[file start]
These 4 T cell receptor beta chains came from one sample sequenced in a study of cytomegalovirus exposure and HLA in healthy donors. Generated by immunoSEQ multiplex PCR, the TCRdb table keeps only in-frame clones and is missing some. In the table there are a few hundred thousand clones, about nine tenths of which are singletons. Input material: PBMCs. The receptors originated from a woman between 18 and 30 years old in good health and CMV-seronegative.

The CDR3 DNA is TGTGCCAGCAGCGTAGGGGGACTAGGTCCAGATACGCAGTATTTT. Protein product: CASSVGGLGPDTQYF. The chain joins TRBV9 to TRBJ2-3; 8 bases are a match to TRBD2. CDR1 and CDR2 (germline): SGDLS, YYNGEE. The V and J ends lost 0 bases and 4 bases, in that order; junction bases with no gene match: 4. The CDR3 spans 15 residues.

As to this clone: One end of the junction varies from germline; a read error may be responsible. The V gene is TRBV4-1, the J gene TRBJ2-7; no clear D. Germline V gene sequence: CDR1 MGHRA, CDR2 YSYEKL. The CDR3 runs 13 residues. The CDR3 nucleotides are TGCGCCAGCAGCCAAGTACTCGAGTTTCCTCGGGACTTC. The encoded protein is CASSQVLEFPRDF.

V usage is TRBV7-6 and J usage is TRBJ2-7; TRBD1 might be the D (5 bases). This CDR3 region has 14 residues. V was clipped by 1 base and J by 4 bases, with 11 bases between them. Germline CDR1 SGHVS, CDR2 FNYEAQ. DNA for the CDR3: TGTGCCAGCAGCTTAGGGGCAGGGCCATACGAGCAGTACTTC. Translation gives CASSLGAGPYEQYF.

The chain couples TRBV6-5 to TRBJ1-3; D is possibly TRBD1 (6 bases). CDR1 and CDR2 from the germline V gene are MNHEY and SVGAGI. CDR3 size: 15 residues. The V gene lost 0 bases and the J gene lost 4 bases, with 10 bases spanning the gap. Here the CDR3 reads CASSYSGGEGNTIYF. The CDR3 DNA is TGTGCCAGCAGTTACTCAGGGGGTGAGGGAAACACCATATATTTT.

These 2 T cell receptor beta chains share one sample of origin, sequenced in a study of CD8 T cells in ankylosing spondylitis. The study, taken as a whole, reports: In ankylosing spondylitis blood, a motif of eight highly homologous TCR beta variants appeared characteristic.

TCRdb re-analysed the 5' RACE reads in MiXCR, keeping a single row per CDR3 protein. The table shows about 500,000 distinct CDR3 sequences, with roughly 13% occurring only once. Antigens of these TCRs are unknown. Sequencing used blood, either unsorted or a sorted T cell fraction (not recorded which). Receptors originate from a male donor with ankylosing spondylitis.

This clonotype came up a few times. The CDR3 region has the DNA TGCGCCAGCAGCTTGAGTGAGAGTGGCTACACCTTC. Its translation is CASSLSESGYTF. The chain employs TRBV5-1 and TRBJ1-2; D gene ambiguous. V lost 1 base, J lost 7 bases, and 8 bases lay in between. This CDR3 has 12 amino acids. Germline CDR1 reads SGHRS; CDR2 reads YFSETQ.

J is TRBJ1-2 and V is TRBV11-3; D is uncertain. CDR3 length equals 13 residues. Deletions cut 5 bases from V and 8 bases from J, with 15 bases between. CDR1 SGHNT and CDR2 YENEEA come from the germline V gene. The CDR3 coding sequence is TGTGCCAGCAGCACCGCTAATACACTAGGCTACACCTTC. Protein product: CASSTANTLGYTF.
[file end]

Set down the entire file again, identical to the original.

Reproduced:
These 4 T cell receptor beta chains came from one sample sequenced in a study of cytomegalovirus exposure and HLA in healthy donors. Generated by immunoSEQ multiplex PCR, the TCRdb table keeps only in-frame clones and is missing some. In the table there are a few hundred thousand clones, about nine tenths of which are singletons. Input material: PBMCs. The receptors originated from a woman between 18 and 30 years old in good health and CMV-seronegative.

The CDR3 DNA is TGTGCCAGCAGCGTAGGGGGACTAGGTCCAGATACGCAGTATTTT. Protein product: CASSVGGLGPDTQYF. The chain joins TRBV9 to TRBJ2-3; 8 bases are a match to TRBD2. CDR1 and CDR2 (germline): SGDLS, YYNGEE. The V and J ends lost 0 bases and 4 bases, in that order; junction bases with no gene match: 4. The CDR3 spans 15 residues.

As to this clone: One end of the junction varies from germline; a read error may be responsible. The V gene is TRBV4-1, the J gene TRBJ2-7; no clear D. Germline V gene sequence: CDR1 MGHRA, CDR2 YSYEKL. The CDR3 runs 13 residues. The CDR3 nucleotides are TGCGCCAGCAGCCAAGTACTCGAGTTTCCTCGGGACTTC. The encoded protein is CASSQVLEFPRDF.

V usage is TRBV7-6 and J usage is TRBJ2-7; TRBD1 might be the D (5 bases). This CDR3 region has 14 residues. V was clipped by 1 base and J by 4 bases, with 11 bases between them. Germline CDR1 SGHVS, CDR2 FNYEAQ. DNA for the CDR3: TGTGCCAGCAGCTTAGGGGCAGGGCCATACGAGCAGTACTTC. Translation gives CASSLGAGPYEQYF.

The chain couples TRBV6-5 to TRBJ1-3; D is possibly TRBD1 (6 bases). CDR1 and CDR2 from the germline V gene are MNHEY and SVGAGI. CDR3 size: 15 residues. The V gene lost 0 bases and the J gene lost 4 bases, with 10 bases spanning the gap. Here the CDR3 reads CASSYSGGEGNTIYF. The CDR3 DNA is TGTGCCAGCAGTTACTCAGGGGGTGAGGGAAACACCATATATTTT.

These 2 T cell receptor beta chains share one sample of origin, sequenced in a study of CD8 T cells in ankylosing spondylitis. The study, taken as a whole, reports: In ankylosing spondylitis blood, a motif of eight highly homologous TCR beta variants appeared characteristic.

TCRdb re-analysed the 5' RACE reads in MiXCR, keeping a single row per CDR3 protein. The table shows about 500,000 distinct CDR3 sequences, with roughly 13% occurring only once. Antigens of these TCRs are unknown. Sequencing used blood, either unsorted or a sorted T cell fraction (not recorded which). Receptors originate from a male donor with ankylosing spondylitis.

This clonotype came up a few times. The CDR3 region has the DNA TGCGCCAGCAGCTTGAGTGAGAGTGGCTACACCTTC. Its translation is CASSLSESGYTF. The chain employs TRBV5-1 and TRBJ1-2; D gene ambiguous. V lost 1 base, J lost 7 bases, and 8 bases lay in between. This CDR3 has 12 amino acids. Germline CDR1 reads SGHRS; CDR2 reads YFSETQ.

J is TRBJ1-2 and V is TRBV11-3; D is uncertain. CDR3 length equals 13 residues. Deletions cut 5 bases from V and 8 bases from J, with 15 bases between. CDR1 SGHNT and CDR2 YENEEA come from the germline V gene. The CDR3 coding sequence is TGTGCCAGCAGCACCGCTAATACACTAGGCTACACCTTC. Protein product: CASSTANTLGYTF.